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Linkfest: Americans in Religious Transition

A new study of the religious dominations in the United States finds that Protestants are becoming a minority, Catholicism is becoming heavily Hispanic, and more people are saying they're not affiliated with any religion.

"Americans are not only changing jobs, changing locations, changing spouses, but they're also changing religions on a regular basis," said Luis E. Lugo, the director of the Pew Forum on Religion and Public Life, which conducted the study. "We have nearly half the American public telling us they're something different today than they were as a child, and that's a staggering number. It's such a dynamic religious marketplace, and very competitive."

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As one of those religions that supposedly "in decline," at least in regard people born in the faith not staying in the faith, I find this to be good news.

One thing Jesus hated more than anything else was hypocrisy. Claiming to be Catholic and yet doing everything you can to oppose all of your Church's teachings is the epitome of hypocrisy. Having them leave means that vines, to use Jesus' expression, that have never produced any good fruit have been pruned back, leaving room for fruitful vines to grow.

I've seen too many times where people in Church --including the clergy-- have simply been going through the motions. The Pew study may be an indicator that these folks will go elsewhere.

Sent by Matthew Scallon | 6:44 PM | 2-26-2008

"Claiming to be Catholic and yet doing everything you can to oppose all of your Church's teachings is the epitome of hypocrisy."

I totally agree. Catholicism (how I was taught) has a tradition of inward reflection and outward investigation. Catholicism was the Intellectual take on Christianity; that's how I was taught.

I was taught that Catholicism was a fluid faith; and that it grew as mankind's knowledge and consciousness grew.

I was taught that Jesus was a punk who shook the system, questioned unjust authority and fought for truth and justice, especially for the downtrodden.

But Catholicism now can be a bully's club a bit too often. And too often puts the need of expired traditions in front of a progressing society. The hypocrisy of claiming to preach Truth, yet rejecting research and observation if it conflicts with hocus-pocus.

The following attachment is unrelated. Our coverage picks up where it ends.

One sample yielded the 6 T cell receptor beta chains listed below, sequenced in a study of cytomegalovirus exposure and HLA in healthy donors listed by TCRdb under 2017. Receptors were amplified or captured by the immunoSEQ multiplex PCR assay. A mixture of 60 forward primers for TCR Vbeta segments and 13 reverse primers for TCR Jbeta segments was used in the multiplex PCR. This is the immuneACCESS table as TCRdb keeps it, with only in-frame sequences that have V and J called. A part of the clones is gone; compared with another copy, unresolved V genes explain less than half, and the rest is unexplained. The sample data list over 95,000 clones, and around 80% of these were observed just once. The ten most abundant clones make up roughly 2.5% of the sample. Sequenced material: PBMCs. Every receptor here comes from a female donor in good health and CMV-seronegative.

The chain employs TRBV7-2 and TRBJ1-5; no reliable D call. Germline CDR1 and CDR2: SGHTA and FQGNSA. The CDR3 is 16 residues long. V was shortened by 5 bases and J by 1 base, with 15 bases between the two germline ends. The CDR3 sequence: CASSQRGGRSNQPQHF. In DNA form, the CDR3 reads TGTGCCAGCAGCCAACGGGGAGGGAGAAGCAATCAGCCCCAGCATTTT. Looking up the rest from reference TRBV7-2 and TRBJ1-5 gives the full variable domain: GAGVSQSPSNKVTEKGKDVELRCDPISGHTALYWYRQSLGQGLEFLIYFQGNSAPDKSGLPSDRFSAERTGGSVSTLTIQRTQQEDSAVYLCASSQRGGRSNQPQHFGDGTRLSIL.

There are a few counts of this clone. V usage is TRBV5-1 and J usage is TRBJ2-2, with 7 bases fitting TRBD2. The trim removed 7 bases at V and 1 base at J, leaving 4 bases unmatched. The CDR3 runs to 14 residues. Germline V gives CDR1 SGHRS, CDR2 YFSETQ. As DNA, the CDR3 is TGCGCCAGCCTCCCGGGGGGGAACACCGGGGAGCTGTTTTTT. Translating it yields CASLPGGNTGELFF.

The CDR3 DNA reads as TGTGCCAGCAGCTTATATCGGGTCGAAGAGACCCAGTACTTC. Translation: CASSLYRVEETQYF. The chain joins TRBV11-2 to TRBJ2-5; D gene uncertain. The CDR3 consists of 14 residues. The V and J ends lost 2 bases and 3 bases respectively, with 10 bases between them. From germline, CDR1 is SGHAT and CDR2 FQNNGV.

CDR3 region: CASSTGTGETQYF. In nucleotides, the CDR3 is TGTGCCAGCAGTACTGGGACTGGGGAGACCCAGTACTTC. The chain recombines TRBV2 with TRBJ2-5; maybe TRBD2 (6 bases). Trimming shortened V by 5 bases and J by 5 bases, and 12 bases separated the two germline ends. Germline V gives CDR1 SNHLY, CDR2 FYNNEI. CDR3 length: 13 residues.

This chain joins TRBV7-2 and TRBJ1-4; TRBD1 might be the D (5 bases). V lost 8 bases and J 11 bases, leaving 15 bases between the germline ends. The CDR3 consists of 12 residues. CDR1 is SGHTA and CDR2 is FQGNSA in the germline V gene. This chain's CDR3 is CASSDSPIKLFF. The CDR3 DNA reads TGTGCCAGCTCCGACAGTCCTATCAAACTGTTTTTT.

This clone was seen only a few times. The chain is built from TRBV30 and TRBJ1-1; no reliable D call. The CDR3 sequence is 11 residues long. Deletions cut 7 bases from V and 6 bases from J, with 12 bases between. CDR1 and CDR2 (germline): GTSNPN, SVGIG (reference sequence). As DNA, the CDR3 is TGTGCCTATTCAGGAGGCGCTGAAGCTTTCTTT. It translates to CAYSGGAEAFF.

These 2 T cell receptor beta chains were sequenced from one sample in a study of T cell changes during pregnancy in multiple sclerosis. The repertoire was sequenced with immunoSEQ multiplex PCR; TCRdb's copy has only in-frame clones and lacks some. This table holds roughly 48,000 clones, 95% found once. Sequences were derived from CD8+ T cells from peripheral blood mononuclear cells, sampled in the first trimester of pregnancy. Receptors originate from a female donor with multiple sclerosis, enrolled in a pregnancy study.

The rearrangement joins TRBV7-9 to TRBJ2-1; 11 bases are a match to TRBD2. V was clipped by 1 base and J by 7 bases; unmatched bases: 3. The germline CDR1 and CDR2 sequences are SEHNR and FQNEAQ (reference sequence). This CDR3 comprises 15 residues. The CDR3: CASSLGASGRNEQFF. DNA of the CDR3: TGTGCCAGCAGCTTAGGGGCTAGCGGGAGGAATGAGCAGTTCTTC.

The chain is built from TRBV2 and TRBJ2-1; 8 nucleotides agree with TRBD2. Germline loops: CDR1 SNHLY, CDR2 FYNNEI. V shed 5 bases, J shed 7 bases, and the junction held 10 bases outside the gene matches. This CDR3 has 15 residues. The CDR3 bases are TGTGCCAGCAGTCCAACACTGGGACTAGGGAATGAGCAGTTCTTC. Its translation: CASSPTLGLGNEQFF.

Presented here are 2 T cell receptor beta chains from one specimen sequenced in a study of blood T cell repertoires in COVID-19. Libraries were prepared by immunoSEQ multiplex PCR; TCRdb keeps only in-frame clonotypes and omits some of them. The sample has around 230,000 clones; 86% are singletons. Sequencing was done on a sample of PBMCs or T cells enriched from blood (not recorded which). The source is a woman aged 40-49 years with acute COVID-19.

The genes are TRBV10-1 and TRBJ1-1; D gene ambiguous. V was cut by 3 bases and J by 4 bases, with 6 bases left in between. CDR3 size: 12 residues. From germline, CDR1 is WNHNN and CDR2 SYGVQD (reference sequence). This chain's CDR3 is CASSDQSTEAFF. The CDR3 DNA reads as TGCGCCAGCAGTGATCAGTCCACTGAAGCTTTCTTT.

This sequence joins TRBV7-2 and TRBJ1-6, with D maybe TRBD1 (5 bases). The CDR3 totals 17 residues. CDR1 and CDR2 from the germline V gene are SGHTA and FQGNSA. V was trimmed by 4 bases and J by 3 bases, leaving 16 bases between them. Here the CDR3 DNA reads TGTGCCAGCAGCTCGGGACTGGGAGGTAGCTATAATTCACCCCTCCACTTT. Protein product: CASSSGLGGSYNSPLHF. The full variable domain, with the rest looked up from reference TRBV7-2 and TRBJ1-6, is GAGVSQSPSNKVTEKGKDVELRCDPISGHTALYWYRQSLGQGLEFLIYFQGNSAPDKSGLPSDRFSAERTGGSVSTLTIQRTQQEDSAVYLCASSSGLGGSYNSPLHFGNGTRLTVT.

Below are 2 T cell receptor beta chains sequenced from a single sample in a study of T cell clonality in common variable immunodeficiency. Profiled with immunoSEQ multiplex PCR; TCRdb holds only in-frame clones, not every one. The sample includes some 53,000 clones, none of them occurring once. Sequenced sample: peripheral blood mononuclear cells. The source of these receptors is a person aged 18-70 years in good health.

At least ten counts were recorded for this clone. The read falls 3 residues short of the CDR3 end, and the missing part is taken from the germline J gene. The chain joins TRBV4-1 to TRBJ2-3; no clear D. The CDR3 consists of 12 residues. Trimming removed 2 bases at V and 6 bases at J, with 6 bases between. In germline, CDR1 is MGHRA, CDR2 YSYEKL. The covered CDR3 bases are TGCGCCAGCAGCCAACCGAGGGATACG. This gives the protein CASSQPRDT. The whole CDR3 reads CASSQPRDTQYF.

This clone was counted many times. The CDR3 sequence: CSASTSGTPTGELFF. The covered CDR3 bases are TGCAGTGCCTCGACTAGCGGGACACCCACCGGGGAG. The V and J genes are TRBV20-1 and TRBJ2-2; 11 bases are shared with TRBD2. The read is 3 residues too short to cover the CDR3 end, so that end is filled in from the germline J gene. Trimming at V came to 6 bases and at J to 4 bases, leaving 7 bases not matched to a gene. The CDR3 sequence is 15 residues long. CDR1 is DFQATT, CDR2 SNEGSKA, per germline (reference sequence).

And so people leave.

Although its probably best people go on a quest for religion. It makes it an adventure. Taking the first faith that falls in your lap isn't the same as taking a faith you've struggled for. And after shopping around people are going to settle where people are going to settle. It may be they go back to homebase, it maybe they end up with something totally new.

Sent by Brian | 8:25 PM | 2-26-2008

Are we seeing Religion 2.0? A moving away from top down - our way or the highway version?

I find it ironic that it was the printing press, blogging 1450 style, that enabled Luther to propose that we don't need an institution to intermediate between God and man.

If you look around Youtube you will see that this movement is not simply unaffiliation but an affirmation for many who do not believe in God at all - not previously safe to declare - also lonely - but web 2.0 offers affiliation without organization - a powerful alternative

Sent by Robert Paterson | 6:23 AM | 2-27-2008

Dear Brian,

I agree with your first paragraph, see the need for clarification, and feel that you've completely off the rails after that.

Catholicism is not a "fluid" religion; it's a developing religion. Just as a child grows toward adulthood while still remaining the same person, the Catholic faith develops in Her understanding but doesn't flip-flop.

Jesus, while dispising the hypocrisy of religious leadership, nontheless remained obedient to the law.

Now, I'm stunned that the Catholic Church rejects research. Certainly, you're not writing of biology, since every discovery of human development continues to support the Church's opposition to abortion. If you're writing of Galileo, his "research" couldn't be verified for another 300 years after his death, when scientists had the telescopes necessary to measure polaxis shift (BTW, I'm a scientist). Now, expecting the Catholic Church to have the crystal-ball knowledge of future astronomical testing capabilities involves far more hocus-pocus than the Catholic Church can ever be accused of.

But, at the end of day, Brian, I do agree with you. People can shop around, and if they truly seek truth, beauty, and wisdom, then, and Cardinal Newman put it, "all detours lead to Rome."

Sent by Matthew Scallon | 1:54 PM | 2-27-2008

Dear Robert Paterson,

This is one of these revisionist stories that just won't go away. The Gutenberg Bible, published 1455, was a Catholic bible, not a Protestant bible. A Protestant bible would not occur until 1522. So, what were people doing with the printing press for 67 years? Propogating, among other things, the Catholic Scripture and the Catholic faith.

Now, to the straw man you offered up. The Catholic is not an "intermediate (sic) between God and man." The Church, as a servant to the Word of God, brings God to His people, through prayer, sacraments, and Scripture. If you want to constrast to the posture you opine, the Church in fact stands in back of both God and man.

Sent by Matthew Scallon | 2:07 PM | 2-27-2008